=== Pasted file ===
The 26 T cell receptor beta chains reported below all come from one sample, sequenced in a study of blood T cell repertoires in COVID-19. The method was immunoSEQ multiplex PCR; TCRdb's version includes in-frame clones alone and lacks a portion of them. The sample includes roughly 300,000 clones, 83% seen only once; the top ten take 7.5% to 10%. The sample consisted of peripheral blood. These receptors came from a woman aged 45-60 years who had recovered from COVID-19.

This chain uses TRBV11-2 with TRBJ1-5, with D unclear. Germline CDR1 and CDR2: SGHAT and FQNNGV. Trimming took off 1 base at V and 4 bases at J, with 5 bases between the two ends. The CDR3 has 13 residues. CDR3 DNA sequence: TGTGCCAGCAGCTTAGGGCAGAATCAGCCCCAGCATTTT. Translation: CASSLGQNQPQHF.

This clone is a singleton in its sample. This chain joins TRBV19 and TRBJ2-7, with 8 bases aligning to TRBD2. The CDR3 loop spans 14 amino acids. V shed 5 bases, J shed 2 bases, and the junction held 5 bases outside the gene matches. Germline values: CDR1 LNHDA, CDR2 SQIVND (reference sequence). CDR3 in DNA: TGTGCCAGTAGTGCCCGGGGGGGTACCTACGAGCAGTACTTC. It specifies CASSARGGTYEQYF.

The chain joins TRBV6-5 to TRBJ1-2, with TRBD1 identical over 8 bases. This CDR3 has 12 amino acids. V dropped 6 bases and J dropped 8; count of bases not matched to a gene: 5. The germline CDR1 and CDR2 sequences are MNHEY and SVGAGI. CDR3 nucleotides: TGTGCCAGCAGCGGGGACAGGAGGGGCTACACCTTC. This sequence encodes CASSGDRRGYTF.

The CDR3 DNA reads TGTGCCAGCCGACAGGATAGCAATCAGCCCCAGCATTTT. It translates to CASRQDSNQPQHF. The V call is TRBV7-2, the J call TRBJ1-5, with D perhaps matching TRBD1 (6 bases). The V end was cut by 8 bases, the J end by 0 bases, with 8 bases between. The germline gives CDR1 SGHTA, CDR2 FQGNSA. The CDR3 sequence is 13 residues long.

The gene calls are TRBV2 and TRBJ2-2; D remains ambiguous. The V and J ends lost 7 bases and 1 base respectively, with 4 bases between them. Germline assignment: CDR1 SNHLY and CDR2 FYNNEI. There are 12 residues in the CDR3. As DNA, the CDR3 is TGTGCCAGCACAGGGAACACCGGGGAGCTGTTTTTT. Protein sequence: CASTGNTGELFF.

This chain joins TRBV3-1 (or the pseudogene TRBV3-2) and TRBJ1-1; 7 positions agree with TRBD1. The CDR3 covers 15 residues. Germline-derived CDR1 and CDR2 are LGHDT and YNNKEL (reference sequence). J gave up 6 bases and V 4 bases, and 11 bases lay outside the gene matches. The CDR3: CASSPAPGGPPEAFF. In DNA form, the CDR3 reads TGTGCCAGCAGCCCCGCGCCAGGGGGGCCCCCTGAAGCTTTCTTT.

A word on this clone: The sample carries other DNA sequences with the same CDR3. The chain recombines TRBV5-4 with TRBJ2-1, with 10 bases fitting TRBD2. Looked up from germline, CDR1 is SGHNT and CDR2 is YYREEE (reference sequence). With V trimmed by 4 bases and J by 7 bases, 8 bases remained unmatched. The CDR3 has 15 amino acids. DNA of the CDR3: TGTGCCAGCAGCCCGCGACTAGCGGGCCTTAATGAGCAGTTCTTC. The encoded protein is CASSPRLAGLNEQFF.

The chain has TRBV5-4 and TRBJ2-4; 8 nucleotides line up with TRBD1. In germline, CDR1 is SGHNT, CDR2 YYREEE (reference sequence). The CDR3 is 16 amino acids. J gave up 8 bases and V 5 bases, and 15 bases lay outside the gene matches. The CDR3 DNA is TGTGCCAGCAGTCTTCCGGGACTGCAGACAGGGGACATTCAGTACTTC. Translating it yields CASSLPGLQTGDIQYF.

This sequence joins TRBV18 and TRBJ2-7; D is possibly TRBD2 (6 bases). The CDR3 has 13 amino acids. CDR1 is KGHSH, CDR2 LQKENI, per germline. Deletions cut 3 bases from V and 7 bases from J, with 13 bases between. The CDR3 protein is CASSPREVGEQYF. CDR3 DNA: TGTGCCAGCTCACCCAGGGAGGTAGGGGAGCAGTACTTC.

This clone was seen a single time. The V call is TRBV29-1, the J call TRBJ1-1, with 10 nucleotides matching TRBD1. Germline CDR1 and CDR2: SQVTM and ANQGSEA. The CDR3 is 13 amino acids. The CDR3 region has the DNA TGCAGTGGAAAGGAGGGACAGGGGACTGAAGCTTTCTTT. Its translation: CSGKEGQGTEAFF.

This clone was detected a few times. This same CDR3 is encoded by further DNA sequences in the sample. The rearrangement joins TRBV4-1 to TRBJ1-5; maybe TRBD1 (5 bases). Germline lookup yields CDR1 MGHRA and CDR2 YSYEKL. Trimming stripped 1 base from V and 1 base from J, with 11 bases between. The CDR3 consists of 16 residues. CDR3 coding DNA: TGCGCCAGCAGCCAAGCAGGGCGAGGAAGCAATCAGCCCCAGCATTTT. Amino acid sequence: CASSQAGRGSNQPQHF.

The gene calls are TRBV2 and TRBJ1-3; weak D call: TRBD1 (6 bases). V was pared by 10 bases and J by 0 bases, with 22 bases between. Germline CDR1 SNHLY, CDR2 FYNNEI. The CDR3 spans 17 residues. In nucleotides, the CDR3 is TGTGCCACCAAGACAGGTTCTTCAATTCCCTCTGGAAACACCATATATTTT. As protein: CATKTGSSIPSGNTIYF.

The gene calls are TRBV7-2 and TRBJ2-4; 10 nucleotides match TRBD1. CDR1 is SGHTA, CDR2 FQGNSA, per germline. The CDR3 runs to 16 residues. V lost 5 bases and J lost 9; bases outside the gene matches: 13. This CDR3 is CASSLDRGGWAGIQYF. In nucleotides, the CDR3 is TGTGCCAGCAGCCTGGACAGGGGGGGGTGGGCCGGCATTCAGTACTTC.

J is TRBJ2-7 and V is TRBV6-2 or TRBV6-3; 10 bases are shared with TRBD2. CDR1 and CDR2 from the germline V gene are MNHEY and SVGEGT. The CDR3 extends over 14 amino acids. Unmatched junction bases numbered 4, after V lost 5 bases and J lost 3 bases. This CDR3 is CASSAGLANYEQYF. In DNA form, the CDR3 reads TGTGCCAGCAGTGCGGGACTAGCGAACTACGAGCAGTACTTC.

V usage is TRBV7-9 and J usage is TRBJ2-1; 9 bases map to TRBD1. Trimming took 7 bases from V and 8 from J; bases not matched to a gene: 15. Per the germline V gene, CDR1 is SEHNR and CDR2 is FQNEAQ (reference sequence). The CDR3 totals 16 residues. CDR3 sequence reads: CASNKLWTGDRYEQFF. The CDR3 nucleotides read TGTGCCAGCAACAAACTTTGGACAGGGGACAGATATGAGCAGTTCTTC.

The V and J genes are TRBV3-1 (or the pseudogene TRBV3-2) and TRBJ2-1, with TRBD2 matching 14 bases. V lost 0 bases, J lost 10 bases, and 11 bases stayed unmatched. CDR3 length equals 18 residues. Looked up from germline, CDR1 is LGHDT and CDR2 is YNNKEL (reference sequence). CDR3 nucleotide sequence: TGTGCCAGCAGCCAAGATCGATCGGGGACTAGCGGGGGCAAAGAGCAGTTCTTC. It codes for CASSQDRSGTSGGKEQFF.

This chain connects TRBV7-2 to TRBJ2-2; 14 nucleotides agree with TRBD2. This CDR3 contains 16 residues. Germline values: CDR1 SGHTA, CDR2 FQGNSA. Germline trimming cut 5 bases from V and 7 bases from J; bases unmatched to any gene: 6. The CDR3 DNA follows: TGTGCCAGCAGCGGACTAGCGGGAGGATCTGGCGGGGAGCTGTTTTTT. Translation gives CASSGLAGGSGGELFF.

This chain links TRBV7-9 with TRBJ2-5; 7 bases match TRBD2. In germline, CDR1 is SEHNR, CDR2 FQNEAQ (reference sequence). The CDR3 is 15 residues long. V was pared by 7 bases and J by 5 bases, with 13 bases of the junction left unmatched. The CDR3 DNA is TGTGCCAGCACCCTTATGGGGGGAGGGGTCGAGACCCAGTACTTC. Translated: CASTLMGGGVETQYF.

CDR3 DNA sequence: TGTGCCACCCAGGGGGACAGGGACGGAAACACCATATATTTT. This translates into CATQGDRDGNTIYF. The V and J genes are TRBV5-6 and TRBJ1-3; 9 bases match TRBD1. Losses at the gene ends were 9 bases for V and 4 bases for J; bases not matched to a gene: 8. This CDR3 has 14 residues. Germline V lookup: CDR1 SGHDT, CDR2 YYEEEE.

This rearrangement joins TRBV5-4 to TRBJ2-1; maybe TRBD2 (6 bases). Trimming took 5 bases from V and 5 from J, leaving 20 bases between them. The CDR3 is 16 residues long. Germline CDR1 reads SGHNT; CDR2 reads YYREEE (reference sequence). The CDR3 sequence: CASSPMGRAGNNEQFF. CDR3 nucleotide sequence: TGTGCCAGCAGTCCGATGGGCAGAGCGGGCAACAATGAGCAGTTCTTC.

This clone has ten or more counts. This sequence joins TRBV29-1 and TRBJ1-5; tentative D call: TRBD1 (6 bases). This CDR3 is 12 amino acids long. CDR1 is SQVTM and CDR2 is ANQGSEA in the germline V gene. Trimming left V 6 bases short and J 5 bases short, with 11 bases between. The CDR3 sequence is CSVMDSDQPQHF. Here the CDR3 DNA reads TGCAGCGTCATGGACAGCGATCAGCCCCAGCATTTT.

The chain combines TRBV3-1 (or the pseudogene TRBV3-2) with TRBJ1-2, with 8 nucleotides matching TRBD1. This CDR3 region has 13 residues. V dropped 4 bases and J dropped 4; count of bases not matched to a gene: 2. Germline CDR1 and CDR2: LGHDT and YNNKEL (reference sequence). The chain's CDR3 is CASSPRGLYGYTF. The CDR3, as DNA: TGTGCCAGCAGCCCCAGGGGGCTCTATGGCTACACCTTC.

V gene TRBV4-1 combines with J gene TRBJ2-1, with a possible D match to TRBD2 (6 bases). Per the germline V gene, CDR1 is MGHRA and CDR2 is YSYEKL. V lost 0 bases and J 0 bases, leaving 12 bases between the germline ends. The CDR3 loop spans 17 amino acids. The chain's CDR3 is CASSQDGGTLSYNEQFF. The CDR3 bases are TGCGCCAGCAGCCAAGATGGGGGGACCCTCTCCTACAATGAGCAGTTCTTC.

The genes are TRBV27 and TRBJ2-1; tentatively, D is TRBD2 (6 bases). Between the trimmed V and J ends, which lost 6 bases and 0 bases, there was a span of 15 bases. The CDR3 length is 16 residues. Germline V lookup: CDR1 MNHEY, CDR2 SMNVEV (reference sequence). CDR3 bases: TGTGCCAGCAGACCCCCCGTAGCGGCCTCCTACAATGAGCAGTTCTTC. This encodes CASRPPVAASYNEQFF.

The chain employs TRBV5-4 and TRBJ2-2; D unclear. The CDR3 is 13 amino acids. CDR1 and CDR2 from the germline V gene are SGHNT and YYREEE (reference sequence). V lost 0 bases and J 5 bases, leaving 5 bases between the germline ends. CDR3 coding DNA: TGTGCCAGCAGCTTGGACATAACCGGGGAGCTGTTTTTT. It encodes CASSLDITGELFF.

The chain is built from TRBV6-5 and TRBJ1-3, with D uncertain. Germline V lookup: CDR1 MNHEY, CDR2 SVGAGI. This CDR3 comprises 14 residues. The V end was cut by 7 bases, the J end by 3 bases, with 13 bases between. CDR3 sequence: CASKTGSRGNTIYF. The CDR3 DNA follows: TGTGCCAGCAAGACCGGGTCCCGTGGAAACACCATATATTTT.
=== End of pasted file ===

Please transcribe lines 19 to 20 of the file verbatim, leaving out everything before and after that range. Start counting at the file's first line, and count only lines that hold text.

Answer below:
This chain links TRBV7-9 with TRBJ2-5; 7 bases match TRBD2. In germline, CDR1 is SEHNR, CDR2 FQNEAQ (reference sequence). The CDR3 is 15 residues long. V was pared by 7 bases and J by 5 bases, with 13 bases of the junction left unmatched. The CDR3 DNA is TGTGCCAGCACCCTTATGGGGGGAGGGGTCGAGACCCAGTACTTC. Translated: CASTLMGGGVETQYF.

CDR3 DNA sequence: TGTGCCACCCAGGGGGACAGGGACGGAAACACCATATATTTT. This translates into CATQGDRDGNTIYF. The V and J genes are TRBV5-6 and TRBJ1-3; 9 bases match TRBD1. Losses at the gene ends were 9 bases for V and 4 bases for J; bases not matched to a gene: 8. This CDR3 has 14 residues. Germline V lookup: CDR1 SGHDT, CDR2 YYEEEE.